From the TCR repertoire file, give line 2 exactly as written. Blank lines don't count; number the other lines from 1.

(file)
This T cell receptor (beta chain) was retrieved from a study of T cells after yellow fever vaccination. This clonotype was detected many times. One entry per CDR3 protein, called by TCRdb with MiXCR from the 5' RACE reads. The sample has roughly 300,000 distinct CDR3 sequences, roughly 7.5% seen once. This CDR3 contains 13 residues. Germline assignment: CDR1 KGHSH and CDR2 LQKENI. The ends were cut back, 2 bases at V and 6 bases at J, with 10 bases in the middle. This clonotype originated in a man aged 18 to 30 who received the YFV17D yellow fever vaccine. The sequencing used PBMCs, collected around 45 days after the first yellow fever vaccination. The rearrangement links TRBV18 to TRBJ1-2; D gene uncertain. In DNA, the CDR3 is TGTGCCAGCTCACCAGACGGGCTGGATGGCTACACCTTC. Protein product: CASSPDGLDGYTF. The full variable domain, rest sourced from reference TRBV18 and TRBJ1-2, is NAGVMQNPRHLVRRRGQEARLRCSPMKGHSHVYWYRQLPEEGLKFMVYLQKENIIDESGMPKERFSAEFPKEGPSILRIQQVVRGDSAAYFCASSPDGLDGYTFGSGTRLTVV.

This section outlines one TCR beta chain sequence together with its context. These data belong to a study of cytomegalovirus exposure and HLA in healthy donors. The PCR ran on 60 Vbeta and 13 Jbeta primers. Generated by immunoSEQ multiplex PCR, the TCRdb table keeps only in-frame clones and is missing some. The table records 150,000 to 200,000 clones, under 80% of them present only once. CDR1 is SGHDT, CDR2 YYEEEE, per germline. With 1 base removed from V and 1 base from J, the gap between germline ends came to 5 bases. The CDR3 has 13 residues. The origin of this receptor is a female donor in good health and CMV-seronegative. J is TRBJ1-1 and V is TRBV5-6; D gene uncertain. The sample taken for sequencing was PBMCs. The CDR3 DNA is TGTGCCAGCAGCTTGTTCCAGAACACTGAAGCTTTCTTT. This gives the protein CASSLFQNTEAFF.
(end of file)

This section outlines one TCR beta chain sequence together with its context. These data belong to a study of cytomegalovirus exposure and HLA in healthy donors. The PCR ran on 60 Vbeta and 13 Jbeta primers. Generated by immunoSEQ multiplex PCR, the TCRdb table keeps only in-frame clones and is missing some. The table records 150,000 to 200,000 clones, under 80% of them present only once. CDR1 is SGHDT, CDR2 YYEEEE, per germline. With 1 base removed from V and 1 base from J, the gap between germline ends came to 5 bases. The CDR3 has 13 residues. The origin of this receptor is a female donor in good health and CMV-seronegative. J is TRBJ1-1 and V is TRBV5-6; D gene uncertain. The sample taken for sequencing was PBMCs. The CDR3 DNA is TGTGCCAGCAGCTTGTTCCAGAACACTGAAGCTTTCTTT. This gives the protein CASSLFQNTEAFF.